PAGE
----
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My buddy Nancy is a city girl who gardens as best she can in pots and planters. Because I have two acres and a husband with a tractor, I get her excess seedlings in the spring. Like a cook who can’t waste leftovers, she will bring me a couple of leggy tomato plants or a few milkweed grown from seed. This year she showed up with two adolescent tomatillo plants.
“They flower but I can’t get them to produce fruit,” she explained.
That was June. By the end of July I saw on Facebook that her remaining tomatillo plants had produced so much fruit she was looking for new recipes in which to use them. My plants were just as prolific and I was just as clueless.
Oh, I made green tomatillo salsa once and I could make another batch, I guess, but I grew these precious tomatillos myself. I watched each one turn into a plump, ping-pong sized green ball nestled in a fragile, papery husk. I didn’t want to just mush them up in a food processor. They deserved a more glorious demise.
Then Nancy posted a mouthwatering salad photo on Facebook. I looked closely and spotted tomatillos. Yes! A dish worthy of my babies!
Nancy found the original recipe on Serious Eats. I adjusted amounts and ingredients to suit my taste and the ingredients I had on hand. Because tomatoes are in season, I used them instead of a red bell pepper, and substituted a jalapeno for a serrano pepper. The entrée salad is colorful and refreshing, and the thin-sliced tomatillos provide just the right touch of acidity. Here’s my version.
SHRIMP, CORN AND TOMATILLO SALAD
• 1 lb. raw medium or large shrimp, cooked and shelled
• 3 cups fresh corn kernels, cut from about 3 ears of corn
• 2 tbsp. fresh lime juice
• 1/2 lb. fresh tomatillos, husks removed, cut in half and sliced very thin
• 1 jalapeno pepper, seeded and minced
• 3/4 cup diced ripe tomato
• 2 scallions, white and green parts, thinly sliced on a bias
• 1/4 cup roughly chopped fresh cilantro leaves and tender stems
• 3 tbsp. extra-virgin olive oil
• Salt, fresh-ground black pepper
Prepare the shrimp. Cook the corn kernels in boiling, salted water until tender-crisp, 1 to 2 minutes. Rinse under cold water and drain.
In a serving bowl, combine the cooked shrimp and corn with lime juice, tomatillos, jalapeno, tomato, scallions, cilantro and olive oil. Toss to coat, season to taste with salt and pepper, and serve. Makes 4 servings.
HELP U COOK
Tomatillos are usually sold in their papery brown husks. It’s OK to remove the husks for storage, because this helps prevent decay. Tomatillos will keep for 3 to 4 weeks in the refrigerator with husks off and stored in a plastic bag, and two weeks with husks on.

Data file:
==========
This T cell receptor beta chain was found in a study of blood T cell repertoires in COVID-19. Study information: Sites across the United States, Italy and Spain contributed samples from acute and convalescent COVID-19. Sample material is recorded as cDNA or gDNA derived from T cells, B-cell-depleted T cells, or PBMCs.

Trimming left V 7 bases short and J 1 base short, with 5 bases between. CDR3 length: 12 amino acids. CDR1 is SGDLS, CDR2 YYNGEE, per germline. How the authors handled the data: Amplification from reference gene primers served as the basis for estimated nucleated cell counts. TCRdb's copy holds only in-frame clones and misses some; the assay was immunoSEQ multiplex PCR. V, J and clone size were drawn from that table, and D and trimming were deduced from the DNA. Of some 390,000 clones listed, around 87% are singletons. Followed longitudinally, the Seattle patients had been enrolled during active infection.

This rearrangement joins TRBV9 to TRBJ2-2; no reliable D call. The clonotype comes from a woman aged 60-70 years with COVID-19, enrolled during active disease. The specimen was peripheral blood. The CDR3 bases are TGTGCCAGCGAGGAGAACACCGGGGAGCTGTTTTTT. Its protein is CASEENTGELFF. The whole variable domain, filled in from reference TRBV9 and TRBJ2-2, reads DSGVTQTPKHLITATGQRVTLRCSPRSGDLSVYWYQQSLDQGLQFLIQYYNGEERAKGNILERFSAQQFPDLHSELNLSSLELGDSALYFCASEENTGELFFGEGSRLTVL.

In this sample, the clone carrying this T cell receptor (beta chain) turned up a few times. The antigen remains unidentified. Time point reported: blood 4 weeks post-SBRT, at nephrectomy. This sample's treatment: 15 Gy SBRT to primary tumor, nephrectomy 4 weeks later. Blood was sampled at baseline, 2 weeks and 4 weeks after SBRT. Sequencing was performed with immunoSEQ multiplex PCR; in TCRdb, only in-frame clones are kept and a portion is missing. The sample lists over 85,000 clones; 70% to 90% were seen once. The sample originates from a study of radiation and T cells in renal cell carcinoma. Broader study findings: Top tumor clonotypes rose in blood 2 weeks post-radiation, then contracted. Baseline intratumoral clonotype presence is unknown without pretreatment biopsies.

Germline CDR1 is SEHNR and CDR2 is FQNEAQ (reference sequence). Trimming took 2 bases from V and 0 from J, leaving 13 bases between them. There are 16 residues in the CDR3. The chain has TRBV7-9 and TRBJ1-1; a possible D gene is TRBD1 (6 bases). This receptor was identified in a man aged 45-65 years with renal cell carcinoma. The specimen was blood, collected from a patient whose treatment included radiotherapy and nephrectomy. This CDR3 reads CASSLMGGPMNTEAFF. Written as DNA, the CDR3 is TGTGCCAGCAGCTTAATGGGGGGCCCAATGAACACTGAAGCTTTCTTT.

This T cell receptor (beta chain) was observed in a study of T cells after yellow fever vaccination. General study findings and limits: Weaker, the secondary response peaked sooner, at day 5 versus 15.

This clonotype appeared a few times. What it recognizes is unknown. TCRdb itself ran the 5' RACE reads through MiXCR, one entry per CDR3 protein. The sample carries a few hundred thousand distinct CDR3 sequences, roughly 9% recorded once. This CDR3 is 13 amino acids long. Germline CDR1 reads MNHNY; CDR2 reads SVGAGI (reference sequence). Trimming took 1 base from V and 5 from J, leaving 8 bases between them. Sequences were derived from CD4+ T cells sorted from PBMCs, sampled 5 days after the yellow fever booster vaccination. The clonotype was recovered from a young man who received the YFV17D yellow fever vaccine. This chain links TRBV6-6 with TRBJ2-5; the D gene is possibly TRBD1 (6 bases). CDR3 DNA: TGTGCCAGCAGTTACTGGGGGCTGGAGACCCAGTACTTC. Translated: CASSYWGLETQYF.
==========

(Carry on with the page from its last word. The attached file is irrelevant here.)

Sometimes the thin husk will stick to the fruit. An easy way to peel it is to soak the tomatillos in hot water for a few minutes.
If you grow your own, be aware that tomatillo plants are prolific and even a couple will probably produce more than you can use (and you do need two plants for proper pollination). The entire plant may be uprooted before the first frost and hung upside down in an unheated garage. The tomatillos on the plants will remain fresh for at least two months this way, according Rodale.
Green tomatillos usually are preferred to ripe yellow ones, although I like the mellower, fruitier flavor of yellow tomatillos when eating them raw. Green tomatillos are prized for the tart, acidic flavor they add to salsas.
Why bother growing vegetables when you can have them delivered right to your door? Graf Growers on White Pond Drive in Akron now offers that service. It’s a wonderful idea for those who can’t or don’t want to dig in the dirt.
A weekly basket of produce includes 6 ears of corn, 2 pounds of tomatoes , lettuces, a quart of peaches and a surprise item. Also included are one to two additional fruits, a starch and three locally grown vegetables. The cost is $50 delivered or $35 picked up. The orders are codes 44333, 44301, 44313 44321 and 44320. To order, call 330-836-2727.
From Robert T.:
I would like to make Buffalo wings on the grill instead of deep-fried. Should I add the sauce before, during or after cooking? I know when they’re fried you sauce them at the last minute. This would be easier than brushing it on the wings on the grill.
Dear Robert: You don’t have to apply the sauce while the wings are cooking. As with the deep-fried version, place the melted butter and hot sauce in a large bowl, pour in the cooked wings and stir to coat.
Local blogger Mike Vrobel of Dad Cooks Dinner once ran a recipe for grilled Buffalo wings that intrigued me. To produce crisp grilled wings that rival deep-fried, he borrowed a technique from J. Kenji Lopez-Alt of Serious Eats. Dry-brining with salt and baking powder is the secret.
Mike tosses 4 pounds of raw wings in 1 tablespoon kosher salt and 1 tablespoon baking powder (do this in 3 batches), then arranges the wings on a baking sheet (not touching) and refrigerates uncovered for 8 to 24 hours. Then he grills them, lid closed, over indirect heat for 20 minutes before tossing with the sauce (1 stick butter, melted, and ½ cup Frank’s Red Hot Sauce). If you need more detail, Mike’s recipe is at http://dadcooksdinner.com/2010/04/grilled-buffalo-chicken-wings.html/
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